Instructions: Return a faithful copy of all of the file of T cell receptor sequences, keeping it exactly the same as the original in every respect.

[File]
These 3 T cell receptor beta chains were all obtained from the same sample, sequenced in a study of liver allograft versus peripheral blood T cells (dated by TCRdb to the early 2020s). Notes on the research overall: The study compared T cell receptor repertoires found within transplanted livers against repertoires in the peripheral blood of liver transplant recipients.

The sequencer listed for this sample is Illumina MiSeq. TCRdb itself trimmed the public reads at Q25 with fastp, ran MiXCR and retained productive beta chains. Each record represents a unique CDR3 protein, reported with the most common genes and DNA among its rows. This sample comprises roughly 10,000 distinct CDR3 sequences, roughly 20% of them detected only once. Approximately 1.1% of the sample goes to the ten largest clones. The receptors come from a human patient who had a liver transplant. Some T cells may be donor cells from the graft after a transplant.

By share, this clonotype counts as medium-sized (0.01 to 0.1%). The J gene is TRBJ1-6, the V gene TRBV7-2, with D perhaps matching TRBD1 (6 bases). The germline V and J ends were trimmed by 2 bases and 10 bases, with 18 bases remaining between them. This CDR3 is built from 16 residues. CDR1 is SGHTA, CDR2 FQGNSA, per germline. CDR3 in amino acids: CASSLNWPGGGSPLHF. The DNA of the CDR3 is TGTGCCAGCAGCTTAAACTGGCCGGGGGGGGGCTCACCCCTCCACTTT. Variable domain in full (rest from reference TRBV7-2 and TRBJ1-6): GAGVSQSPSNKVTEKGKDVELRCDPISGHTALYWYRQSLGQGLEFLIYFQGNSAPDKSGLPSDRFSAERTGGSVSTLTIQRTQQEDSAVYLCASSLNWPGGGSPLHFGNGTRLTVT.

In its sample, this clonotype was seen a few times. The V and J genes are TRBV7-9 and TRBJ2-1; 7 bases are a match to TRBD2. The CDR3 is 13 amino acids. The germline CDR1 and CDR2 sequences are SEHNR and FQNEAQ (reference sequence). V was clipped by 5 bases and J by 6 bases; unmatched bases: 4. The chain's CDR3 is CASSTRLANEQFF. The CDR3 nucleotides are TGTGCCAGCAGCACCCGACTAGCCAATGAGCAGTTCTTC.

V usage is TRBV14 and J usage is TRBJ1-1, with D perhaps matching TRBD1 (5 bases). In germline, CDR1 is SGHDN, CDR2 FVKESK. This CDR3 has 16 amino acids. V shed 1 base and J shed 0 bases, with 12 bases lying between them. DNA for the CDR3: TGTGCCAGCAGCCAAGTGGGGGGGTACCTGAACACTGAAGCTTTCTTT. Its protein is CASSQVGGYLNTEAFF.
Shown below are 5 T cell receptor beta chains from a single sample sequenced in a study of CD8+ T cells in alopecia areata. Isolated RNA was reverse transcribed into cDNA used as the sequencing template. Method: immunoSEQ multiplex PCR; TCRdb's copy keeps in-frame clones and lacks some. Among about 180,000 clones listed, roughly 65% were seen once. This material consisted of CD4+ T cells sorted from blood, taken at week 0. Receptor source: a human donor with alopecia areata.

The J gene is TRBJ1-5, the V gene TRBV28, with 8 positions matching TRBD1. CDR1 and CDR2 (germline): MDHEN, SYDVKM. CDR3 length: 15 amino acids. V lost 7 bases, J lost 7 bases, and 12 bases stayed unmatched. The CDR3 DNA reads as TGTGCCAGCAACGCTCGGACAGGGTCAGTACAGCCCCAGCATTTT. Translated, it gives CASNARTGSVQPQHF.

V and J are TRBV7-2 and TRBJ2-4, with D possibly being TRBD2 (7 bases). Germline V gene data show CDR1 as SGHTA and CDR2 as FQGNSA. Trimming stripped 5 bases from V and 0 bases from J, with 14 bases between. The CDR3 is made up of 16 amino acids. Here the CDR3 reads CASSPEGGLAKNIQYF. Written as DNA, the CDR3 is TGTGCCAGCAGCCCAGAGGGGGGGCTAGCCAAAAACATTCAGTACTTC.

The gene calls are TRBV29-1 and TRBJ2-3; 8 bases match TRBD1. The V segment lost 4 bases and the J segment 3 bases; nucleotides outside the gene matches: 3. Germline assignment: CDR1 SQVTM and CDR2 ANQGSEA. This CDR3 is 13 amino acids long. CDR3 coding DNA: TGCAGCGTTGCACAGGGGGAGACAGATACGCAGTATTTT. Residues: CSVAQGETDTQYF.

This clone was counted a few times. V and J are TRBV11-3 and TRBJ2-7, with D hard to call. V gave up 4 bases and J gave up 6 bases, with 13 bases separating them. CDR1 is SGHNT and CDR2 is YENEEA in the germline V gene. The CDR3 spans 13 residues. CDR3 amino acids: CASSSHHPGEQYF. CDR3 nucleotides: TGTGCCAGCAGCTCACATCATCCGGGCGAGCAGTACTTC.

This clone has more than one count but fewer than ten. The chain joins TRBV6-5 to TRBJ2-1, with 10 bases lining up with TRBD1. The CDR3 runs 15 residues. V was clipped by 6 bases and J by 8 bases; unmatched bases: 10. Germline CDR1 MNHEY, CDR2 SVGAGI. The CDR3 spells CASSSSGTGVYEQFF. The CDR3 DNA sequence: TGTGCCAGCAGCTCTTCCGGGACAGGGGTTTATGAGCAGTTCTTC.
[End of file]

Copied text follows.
These 3 T cell receptor beta chains were all obtained from the same sample, sequenced in a study of liver allograft versus peripheral blood T cells (dated by TCRdb to the early 2020s). Notes on the research overall: The study compared T cell receptor repertoires found within transplanted livers against repertoires in the peripheral blood of liver transplant recipients.

The sequencer listed for this sample is Illumina MiSeq. TCRdb itself trimmed the public reads at Q25 with fastp, ran MiXCR and retained productive beta chains. Each record represents a unique CDR3 protein, reported with the most common genes and DNA among its rows. This sample comprises roughly 10,000 distinct CDR3 sequences, roughly 20% of them detected only once. Approximately 1.1% of the sample goes to the ten largest clones. The receptors come from a human patient who had a liver transplant. Some T cells may be donor cells from the graft after a transplant.

By share, this clonotype counts as medium-sized (0.01 to 0.1%). The J gene is TRBJ1-6, the V gene TRBV7-2, with D perhaps matching TRBD1 (6 bases). The germline V and J ends were trimmed by 2 bases and 10 bases, with 18 bases remaining between them. This CDR3 is built from 16 residues. CDR1 is SGHTA, CDR2 FQGNSA, per germline. CDR3 in amino acids: CASSLNWPGGGSPLHF. The DNA of the CDR3 is TGTGCCAGCAGCTTAAACTGGCCGGGGGGGGGCTCACCCCTCCACTTT. Variable domain in full (rest from reference TRBV7-2 and TRBJ1-6): GAGVSQSPSNKVTEKGKDVELRCDPISGHTALYWYRQSLGQGLEFLIYFQGNSAPDKSGLPSDRFSAERTGGSVSTLTIQRTQQEDSAVYLCASSLNWPGGGSPLHFGNGTRLTVT.

In its sample, this clonotype was seen a few times. The V and J genes are TRBV7-9 and TRBJ2-1; 7 bases are a match to TRBD2. The CDR3 is 13 amino acids. The germline CDR1 and CDR2 sequences are SEHNR and FQNEAQ (reference sequence). V was clipped by 5 bases and J by 6 bases; unmatched bases: 4. The chain's CDR3 is CASSTRLANEQFF. The CDR3 nucleotides are TGTGCCAGCAGCACCCGACTAGCCAATGAGCAGTTCTTC.

V usage is TRBV14 and J usage is TRBJ1-1, with D perhaps matching TRBD1 (5 bases). In germline, CDR1 is SGHDN, CDR2 FVKESK. This CDR3 has 16 amino acids. V shed 1 base and J shed 0 bases, with 12 bases lying between them. DNA for the CDR3: TGTGCCAGCAGCCAAGTGGGGGGGTACCTGAACACTGAAGCTTTCTTT. Its protein is CASSQVGGYLNTEAFF.
Shown below are 5 T cell receptor beta chains from a single sample sequenced in a study of CD8+ T cells in alopecia areata. Isolated RNA was reverse transcribed into cDNA used as the sequencing template. Method: immunoSEQ multiplex PCR; TCRdb's copy keeps in-frame clones and lacks some. Among about 180,000 clones listed, roughly 65% were seen once. This material consisted of CD4+ T cells sorted from blood, taken at week 0. Receptor source: a human donor with alopecia areata.

The J gene is TRBJ1-5, the V gene TRBV28, with 8 positions matching TRBD1. CDR1 and CDR2 (germline): MDHEN, SYDVKM. CDR3 length: 15 amino acids. V lost 7 bases, J lost 7 bases, and 12 bases stayed unmatched. The CDR3 DNA reads as TGTGCCAGCAACGCTCGGACAGGGTCAGTACAGCCCCAGCATTTT. Translated, it gives CASNARTGSVQPQHF.

V and J are TRBV7-2 and TRBJ2-4, with D possibly being TRBD2 (7 bases). Germline V gene data show CDR1 as SGHTA and CDR2 as FQGNSA. Trimming stripped 5 bases from V and 0 bases from J, with 14 bases between. The CDR3 is made up of 16 amino acids. Here the CDR3 reads CASSPEGGLAKNIQYF. Written as DNA, the CDR3 is TGTGCCAGCAGCCCAGAGGGGGGGCTAGCCAAAAACATTCAGTACTTC.

The gene calls are TRBV29-1 and TRBJ2-3; 8 bases match TRBD1. The V segment lost 4 bases and the J segment 3 bases; nucleotides outside the gene matches: 3. Germline assignment: CDR1 SQVTM and CDR2 ANQGSEA. This CDR3 is 13 amino acids long. CDR3 coding DNA: TGCAGCGTTGCACAGGGGGAGACAGATACGCAGTATTTT. Residues: CSVAQGETDTQYF.

This clone was counted a few times. V and J are TRBV11-3 and TRBJ2-7, with D hard to call. V gave up 4 bases and J gave up 6 bases, with 13 bases separating them. CDR1 is SGHNT and CDR2 is YENEEA in the germline V gene. The CDR3 spans 13 residues. CDR3 amino acids: CASSSHHPGEQYF. CDR3 nucleotides: TGTGCCAGCAGCTCACATCATCCGGGCGAGCAGTACTTC.

This clone has more than one count but fewer than ten. The chain joins TRBV6-5 to TRBJ2-1, with 10 bases lining up with TRBD1. The CDR3 runs 15 residues. V was clipped by 6 bases and J by 8 bases; unmatched bases: 10. Germline CDR1 MNHEY, CDR2 SVGAGI. The CDR3 spells CASSSSGTGVYEQFF. The CDR3 DNA sequence: TGTGCCAGCAGCTCTTCCGGGACAGGGGTTTATGAGCAGTTCTTC.